Fryderyk Chopin, while ‘detached’ from the Polish revolutionary cabals in nineteenth century Paris, expressed more profoundly than almost anyone, the sorrow and heroic aspirations of the Polish spirit. In doing so he gave voice to the universal suffering of any spirit labouring under a totalitarian heel or shackled by personal psychological chains. His music offers deep consolation to troubled hearts throughout the world. The music of Chopin continues to express the beauty and richness of conscious life forever overshadowed by the implacable reality of death, a profound awareness of which is surely the source of all we would wish to call ‘civilization’.


                                                                         *  *  *  *  *  *                                                                    

My great uncle, the celebrated Australian concert pianist Edward Cahill (1885-1975), had a great passion for the music Chopin and a deep understanding of its interpretative complexities, particularly after lessons with Alfred Cortot. He played for Queen Mary, privately for the Duke and Duchess of Windsor and most of the English and French aristocracy in the glamorous London, Paris and French Riviera of the 1920s and 1930s. He befriended Paderewski whilst exiled and giving charity concerts in Montreux in Switzerland throughout WW II. With some difficulty and close to death in Monte-Carlo, Cahill managed to extract a pledge from me to travel to Poland at some time in my life and visit the places Chopin had frequented as a young man. He even asked me to spread his ashes at the birthplace of Chopin at  Żelazowa Wola, some 50 kms from Warsaw. He also managed to breathe out  'A country that can produce a man of the stamp of Ignacy Jan Paderewski deserves your undivided attention!’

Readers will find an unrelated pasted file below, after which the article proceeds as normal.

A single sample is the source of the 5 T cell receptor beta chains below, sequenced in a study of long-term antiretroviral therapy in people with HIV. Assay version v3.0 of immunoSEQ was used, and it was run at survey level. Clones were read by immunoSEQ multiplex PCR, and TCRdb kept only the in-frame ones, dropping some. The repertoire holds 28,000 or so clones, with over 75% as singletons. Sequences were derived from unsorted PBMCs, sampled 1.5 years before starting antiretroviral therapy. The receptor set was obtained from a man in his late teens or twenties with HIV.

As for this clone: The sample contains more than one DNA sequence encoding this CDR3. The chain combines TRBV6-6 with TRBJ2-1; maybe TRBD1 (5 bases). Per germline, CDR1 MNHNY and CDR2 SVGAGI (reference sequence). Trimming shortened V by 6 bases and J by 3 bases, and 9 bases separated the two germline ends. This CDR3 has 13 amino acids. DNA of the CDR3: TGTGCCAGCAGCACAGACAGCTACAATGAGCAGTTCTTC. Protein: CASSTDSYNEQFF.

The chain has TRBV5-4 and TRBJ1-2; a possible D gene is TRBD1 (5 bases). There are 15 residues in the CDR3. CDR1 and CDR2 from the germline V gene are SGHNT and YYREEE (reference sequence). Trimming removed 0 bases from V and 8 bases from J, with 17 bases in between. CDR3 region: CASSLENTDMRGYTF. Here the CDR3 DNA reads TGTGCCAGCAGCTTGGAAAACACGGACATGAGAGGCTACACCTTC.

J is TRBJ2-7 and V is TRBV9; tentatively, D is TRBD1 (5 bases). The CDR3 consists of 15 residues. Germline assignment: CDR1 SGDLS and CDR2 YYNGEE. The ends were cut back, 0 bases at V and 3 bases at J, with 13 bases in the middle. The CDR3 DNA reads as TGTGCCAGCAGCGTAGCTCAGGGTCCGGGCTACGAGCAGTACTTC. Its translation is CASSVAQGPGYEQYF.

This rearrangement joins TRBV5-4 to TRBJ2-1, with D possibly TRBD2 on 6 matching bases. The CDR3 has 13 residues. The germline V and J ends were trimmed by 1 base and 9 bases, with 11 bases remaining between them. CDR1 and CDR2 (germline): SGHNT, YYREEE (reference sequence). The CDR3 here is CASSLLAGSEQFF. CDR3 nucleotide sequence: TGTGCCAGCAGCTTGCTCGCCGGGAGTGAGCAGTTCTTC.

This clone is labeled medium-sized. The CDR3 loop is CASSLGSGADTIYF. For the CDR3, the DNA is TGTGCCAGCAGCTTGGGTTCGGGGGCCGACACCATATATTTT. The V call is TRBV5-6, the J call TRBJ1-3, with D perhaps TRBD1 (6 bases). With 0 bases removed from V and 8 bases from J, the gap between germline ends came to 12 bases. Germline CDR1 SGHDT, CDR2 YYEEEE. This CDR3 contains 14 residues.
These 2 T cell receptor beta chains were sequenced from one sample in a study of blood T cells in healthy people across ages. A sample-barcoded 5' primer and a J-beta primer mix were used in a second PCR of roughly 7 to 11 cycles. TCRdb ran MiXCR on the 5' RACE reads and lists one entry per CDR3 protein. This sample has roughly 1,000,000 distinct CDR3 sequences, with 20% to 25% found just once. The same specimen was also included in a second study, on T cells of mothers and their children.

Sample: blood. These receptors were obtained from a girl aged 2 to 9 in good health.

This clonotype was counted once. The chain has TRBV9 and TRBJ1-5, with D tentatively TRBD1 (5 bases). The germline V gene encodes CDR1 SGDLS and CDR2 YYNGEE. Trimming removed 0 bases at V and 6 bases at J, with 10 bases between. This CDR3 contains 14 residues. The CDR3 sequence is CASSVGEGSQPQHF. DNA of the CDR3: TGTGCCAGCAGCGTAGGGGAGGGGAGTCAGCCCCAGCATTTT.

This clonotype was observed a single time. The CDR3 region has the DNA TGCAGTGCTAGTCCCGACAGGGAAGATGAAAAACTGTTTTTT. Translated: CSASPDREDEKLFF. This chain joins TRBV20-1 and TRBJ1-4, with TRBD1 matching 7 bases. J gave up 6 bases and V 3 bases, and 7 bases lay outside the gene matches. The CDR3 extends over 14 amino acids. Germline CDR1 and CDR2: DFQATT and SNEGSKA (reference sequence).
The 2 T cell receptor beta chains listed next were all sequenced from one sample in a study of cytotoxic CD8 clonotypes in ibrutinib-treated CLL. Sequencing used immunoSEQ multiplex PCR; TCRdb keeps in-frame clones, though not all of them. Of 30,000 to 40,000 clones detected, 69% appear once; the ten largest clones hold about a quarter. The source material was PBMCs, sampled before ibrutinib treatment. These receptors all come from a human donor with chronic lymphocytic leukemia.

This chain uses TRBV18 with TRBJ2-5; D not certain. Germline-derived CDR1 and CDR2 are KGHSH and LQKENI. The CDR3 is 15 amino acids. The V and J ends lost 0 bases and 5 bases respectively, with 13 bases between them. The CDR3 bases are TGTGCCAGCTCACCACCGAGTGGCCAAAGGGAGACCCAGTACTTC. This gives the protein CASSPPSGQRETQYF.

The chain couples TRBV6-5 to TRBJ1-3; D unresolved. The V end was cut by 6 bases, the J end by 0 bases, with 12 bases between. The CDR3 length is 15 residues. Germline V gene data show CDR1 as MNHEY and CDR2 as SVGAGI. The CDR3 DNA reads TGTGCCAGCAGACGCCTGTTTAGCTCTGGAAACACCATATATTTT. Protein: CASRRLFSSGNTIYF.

Cahill was known by the nickname 'The Pocket Paderewski' owing to his virtuoso playing but diminutive stature. The two pianists shared the same concert agent in London. The spellbinding tone and refined touch of Paderewski’s playing in the 1920s captivated Cahill. He greatly admired the Pole’s control of the melodic line as if it was being sung. According to Paderewski, who was a pupil of the great Polish pedagogue Theodor Leschetizky, ‘all had a singing tone. That was very, very important’. Hans von Bülow pedantically stated: ‘Anyone who cannot sing – with a lovely or unlovely voice – should not play the piano.’ 


This obsession with the production of a beautiful tone, a ‘noble, singing melody’, preoccupied Cahill as a direct result of his own lessons in Vienna with the Leschetizky pupil and sometime assistant Leonie Gombrich (the talented and fascinating mother of the great art historian Sir Ernst Gombrich). On one visit to Lausanne in 1940 Cahill called on his friend Paderewski who had been very ill. The great pianist would never play in public again but had not lost his sense of humour. At his villa in Morges Cahill recalled ‘He told me he had been advised as a young man to give up the piano and study the trombone!’ 



As an example of the profound effect the music Chopin can have on Poles and the bolstering of Polish identity, I would like to quote one incident from my recently published biography of Edward Cahill. This is a review of a charity recital given by him to Polish troops during Christmas 1940 at the WW II internment camps at Büren and Münchenbuchsee in Switzerland. For me this is a very moving example of the power of Chopin (and Paderewski) to sustain and strengthen the spirit of the Polish nation under oppression.